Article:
Deformities in Developing Nations
Why is the need so extreme?
For the poor in developing nations, accessing necessary medical and surgical care is extremely difficult due to their remote location, lack of medical facilities and financial constraints. Conditions that would be treated in the early stages in developed nations grow to the point of being life-threatening. The consequence for many is a lifetime of disability and rejection, and sometimes even death.
Disfiguring tumours often begin as small growths but can develop into lethal maladies as a person struggles to breathe or eat. Often, these individuals become social outcasts because of their disfigurement.
Cleft Lip and Palate
Cleft lip and/or palate is a condition easily repaired in the developed world, but cleft-lip babies born in developing countries are often malnourished because they cannot feed properly. Children who do survive are often rejected because of their deformity.
Noma (Oral Disease)
Not seen in the Western world since concentration camps, noma, or cancrum oris, is an infectious disease destroying oro-facial tissues. Predominantly affecting children, the disease advances quickly, spreading to the nose, lips and cheeks. Though both preventable and treatable, thousands die from the condition each year. Those who survive are left with horrendous disfigurement.
- Cleft lip and palate is the number-one facial birth defect, affecting around one in 500-700 of all live births. (Source: WHO).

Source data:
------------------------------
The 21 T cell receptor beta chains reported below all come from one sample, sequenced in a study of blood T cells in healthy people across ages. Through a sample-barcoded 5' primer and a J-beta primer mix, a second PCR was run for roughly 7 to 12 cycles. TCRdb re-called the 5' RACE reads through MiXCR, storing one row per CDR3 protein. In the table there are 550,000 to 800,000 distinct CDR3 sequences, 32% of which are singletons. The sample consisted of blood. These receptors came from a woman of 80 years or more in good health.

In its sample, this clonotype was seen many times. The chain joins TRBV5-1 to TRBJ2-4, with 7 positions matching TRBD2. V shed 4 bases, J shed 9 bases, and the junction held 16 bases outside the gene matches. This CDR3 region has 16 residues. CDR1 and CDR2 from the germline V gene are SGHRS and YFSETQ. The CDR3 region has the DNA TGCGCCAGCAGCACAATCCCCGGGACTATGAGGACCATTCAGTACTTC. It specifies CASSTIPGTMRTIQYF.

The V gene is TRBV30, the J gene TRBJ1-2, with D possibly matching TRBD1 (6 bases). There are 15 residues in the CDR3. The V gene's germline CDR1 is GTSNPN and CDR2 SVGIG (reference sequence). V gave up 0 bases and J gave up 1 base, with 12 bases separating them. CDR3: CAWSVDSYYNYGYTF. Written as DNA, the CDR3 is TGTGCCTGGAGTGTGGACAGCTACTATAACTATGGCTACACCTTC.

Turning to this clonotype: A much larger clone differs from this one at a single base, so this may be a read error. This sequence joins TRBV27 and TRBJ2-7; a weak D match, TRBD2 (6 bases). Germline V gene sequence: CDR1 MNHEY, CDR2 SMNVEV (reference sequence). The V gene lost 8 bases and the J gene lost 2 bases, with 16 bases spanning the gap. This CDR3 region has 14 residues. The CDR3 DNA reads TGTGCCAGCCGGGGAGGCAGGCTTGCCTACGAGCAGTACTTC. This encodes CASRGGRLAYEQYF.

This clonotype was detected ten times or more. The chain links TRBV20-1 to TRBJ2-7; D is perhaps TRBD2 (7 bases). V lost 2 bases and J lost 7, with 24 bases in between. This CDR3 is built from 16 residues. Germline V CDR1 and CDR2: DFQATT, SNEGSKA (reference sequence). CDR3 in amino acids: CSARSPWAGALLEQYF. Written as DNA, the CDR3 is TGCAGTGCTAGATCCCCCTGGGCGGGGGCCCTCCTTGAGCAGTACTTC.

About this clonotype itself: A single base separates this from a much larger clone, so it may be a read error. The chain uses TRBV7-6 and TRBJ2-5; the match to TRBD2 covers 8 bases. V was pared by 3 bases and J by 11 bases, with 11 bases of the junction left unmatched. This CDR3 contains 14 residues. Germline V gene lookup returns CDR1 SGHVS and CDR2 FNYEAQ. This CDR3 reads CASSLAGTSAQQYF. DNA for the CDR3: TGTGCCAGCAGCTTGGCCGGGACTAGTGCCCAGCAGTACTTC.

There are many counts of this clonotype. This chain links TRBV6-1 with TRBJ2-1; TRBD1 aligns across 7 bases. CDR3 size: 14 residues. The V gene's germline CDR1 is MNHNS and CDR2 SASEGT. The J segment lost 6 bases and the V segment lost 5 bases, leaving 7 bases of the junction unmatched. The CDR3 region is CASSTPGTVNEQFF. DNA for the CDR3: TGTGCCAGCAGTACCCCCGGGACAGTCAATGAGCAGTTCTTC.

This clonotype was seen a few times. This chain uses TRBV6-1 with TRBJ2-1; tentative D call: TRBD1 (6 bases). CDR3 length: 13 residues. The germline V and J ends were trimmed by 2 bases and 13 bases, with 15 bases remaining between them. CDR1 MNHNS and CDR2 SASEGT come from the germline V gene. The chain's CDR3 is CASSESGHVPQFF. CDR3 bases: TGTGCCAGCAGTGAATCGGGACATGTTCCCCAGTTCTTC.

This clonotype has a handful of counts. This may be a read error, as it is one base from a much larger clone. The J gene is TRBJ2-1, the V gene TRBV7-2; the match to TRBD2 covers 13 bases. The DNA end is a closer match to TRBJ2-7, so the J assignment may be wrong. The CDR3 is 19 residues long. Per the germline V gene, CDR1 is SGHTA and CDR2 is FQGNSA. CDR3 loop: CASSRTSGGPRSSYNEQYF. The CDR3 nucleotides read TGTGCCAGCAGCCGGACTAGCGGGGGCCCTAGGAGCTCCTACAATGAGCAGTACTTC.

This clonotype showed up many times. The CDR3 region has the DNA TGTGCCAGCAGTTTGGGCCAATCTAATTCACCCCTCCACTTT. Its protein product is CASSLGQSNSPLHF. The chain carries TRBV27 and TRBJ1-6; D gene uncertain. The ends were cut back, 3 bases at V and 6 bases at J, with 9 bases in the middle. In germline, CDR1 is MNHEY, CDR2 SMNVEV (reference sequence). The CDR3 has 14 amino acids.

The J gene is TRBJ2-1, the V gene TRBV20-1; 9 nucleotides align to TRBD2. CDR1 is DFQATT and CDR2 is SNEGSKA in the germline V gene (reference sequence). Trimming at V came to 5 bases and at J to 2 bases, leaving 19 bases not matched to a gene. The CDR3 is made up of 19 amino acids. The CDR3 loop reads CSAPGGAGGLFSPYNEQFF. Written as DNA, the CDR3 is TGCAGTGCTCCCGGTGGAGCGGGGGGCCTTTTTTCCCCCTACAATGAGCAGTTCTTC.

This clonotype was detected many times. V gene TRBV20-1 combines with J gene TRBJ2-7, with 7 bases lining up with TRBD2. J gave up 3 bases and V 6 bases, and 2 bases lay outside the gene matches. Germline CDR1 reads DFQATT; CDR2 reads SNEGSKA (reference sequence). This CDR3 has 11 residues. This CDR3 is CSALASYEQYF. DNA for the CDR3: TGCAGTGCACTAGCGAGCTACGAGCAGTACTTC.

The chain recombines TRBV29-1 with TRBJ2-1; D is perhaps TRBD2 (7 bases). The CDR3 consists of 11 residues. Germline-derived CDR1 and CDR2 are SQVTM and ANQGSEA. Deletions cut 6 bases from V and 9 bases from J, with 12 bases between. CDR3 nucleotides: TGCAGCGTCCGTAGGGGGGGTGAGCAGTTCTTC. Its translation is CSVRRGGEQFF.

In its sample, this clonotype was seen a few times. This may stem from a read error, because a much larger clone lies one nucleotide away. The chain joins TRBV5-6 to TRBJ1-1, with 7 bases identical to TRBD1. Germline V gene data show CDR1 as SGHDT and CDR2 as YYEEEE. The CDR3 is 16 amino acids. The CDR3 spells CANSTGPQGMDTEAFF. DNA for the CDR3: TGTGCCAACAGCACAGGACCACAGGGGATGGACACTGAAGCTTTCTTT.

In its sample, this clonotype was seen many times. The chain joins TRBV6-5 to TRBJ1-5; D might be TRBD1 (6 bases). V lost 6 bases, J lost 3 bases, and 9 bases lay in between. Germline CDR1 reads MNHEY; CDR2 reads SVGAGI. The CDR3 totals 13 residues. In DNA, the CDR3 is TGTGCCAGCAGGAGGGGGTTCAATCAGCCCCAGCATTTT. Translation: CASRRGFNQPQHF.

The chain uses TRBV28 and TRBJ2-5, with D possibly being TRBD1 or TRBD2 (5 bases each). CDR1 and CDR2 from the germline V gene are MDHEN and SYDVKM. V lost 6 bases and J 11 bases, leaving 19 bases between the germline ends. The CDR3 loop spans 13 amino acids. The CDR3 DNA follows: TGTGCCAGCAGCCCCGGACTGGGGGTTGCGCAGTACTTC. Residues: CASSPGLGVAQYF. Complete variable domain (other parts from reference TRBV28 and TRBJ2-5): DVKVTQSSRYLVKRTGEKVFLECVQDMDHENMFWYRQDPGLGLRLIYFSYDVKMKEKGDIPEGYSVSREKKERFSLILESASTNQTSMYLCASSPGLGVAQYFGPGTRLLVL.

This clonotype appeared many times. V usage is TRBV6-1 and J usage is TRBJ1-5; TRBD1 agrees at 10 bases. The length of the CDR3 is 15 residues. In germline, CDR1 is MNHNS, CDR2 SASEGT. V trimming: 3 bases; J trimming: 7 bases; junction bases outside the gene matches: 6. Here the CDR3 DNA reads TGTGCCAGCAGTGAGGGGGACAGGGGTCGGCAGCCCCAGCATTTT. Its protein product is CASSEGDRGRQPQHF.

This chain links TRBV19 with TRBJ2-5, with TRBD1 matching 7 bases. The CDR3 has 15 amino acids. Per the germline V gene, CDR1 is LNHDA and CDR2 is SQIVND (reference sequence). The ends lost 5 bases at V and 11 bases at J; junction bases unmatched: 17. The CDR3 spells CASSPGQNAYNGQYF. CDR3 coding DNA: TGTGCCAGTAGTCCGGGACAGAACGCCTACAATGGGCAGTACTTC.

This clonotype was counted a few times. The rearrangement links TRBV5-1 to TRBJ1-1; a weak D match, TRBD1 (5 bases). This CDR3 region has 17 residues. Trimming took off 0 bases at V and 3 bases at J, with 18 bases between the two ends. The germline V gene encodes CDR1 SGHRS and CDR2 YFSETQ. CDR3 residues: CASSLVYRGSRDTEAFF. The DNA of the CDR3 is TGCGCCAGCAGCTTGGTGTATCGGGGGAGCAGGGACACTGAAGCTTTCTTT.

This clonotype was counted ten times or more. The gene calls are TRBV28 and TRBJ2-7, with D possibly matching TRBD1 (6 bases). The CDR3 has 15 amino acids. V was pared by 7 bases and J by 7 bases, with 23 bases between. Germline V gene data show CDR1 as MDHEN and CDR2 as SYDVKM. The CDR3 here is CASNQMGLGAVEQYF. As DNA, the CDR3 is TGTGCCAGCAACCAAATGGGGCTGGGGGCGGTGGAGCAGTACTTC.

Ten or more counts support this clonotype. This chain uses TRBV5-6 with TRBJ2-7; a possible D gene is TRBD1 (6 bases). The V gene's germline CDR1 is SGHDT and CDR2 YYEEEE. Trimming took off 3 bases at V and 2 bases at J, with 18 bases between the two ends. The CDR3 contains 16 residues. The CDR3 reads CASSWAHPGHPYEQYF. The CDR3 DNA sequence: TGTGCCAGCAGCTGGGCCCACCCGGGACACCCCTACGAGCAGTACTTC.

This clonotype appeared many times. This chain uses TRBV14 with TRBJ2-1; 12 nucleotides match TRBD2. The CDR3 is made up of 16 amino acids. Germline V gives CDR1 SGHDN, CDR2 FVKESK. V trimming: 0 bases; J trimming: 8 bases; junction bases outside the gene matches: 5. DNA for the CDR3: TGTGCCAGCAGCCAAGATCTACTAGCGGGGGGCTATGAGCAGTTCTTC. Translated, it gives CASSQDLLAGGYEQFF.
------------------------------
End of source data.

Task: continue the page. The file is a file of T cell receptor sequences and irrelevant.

- Noma is a disease of poverty. About 70-90% of noma cases are fatal without treatment. Africa remains the hardest-hit continent where this preventable disease mainly strikes children under six years old (Source: WHO).
Des vies transformées grâce aux programmes chirurgicaux à bord
Mercy Ships partners with the local medical community in each country to identify surgical candidates. In onboard operating theatres, highly skilled surgeons perform thousands of free maxillofacial, general and reconstructive operations, transforming and saving lives.
Recovery & Counselling
Patients recuperate under world-class care in the ship’s hospital ward, where they are also provided with opportunity for moral and spiritual support. Mercy Ships aims to provide a caring, holistic environment to facilitate patient recovery.
Training, Capacity Building & Prevention
Mercy Ships collaborates with local governments and ministries of health to improve national healthcare infrastructure.
Mercy Ships partners with local surgeons and nurses to provide training and educational opportunities in appropriate techniques. In addition, Mercy Ships contributes to the long-term eradication of preventable diseases and resulting extreme conditions by conducting community health education programmes.
In three short field services in Senegal and the Gambia, between 2019 and 2023, 843 maxillofacial surgeries were performed, transforming and saving lives.